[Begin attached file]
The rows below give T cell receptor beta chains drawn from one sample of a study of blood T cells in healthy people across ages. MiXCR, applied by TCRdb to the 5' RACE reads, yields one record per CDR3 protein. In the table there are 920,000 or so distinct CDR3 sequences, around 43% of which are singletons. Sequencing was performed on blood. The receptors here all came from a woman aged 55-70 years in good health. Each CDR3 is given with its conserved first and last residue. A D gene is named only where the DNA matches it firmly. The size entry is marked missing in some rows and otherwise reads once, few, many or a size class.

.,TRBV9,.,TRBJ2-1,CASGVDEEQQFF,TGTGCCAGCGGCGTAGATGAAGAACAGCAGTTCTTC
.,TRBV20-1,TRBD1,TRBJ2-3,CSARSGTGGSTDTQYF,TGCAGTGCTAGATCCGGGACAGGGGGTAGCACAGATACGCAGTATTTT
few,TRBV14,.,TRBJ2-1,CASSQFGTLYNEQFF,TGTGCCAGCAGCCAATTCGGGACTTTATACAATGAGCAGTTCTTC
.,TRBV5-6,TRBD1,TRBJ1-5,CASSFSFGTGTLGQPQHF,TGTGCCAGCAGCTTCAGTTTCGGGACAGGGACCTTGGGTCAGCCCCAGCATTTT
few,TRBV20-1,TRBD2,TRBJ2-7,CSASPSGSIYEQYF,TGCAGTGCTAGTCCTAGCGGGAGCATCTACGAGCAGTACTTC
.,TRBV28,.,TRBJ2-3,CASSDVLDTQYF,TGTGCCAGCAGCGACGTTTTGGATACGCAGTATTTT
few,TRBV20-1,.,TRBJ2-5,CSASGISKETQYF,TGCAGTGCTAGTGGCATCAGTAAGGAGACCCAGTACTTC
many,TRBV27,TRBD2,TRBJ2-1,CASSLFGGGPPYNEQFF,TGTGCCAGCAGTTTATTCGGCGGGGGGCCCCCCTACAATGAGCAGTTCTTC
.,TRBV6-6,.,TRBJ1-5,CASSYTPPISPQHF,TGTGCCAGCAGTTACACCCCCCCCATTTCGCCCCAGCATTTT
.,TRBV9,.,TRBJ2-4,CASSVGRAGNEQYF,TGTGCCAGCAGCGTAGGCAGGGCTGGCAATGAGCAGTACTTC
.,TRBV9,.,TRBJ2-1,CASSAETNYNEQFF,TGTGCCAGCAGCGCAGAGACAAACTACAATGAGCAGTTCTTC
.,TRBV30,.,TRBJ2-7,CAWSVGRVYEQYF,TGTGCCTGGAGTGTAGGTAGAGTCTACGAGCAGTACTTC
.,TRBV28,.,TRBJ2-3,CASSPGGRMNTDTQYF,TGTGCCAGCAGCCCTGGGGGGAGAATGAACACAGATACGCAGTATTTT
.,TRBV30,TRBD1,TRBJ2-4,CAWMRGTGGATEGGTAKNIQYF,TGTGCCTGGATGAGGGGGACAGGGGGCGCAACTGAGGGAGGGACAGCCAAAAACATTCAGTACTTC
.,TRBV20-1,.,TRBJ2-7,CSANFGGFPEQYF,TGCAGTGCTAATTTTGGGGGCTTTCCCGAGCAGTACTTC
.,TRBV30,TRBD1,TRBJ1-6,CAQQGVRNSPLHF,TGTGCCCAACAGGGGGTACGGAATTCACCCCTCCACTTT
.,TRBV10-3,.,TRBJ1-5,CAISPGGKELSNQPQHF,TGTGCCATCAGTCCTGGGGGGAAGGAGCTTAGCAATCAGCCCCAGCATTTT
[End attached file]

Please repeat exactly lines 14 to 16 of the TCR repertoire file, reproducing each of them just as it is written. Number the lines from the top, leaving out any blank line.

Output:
.,TRBV28,.,TRBJ2-3,CASSPGGRMNTDTQYF,TGTGCCAGCAGCCCTGGGGGGAGAATGAACACAGATACGCAGTATTTT
.,TRBV30,TRBD1,TRBJ2-4,CAWMRGTGGATEGGTAKNIQYF,TGTGCCTGGATGAGGGGGACAGGGGGCGCAACTGAGGGAGGGACAGCCAAAAACATTCAGTACTTC
.,TRBV20-1,.,TRBJ2-7,CSANFGGFPEQYF,TGCAGTGCTAATTTTGGGGGCTTTCCCGAGCAGTACTTC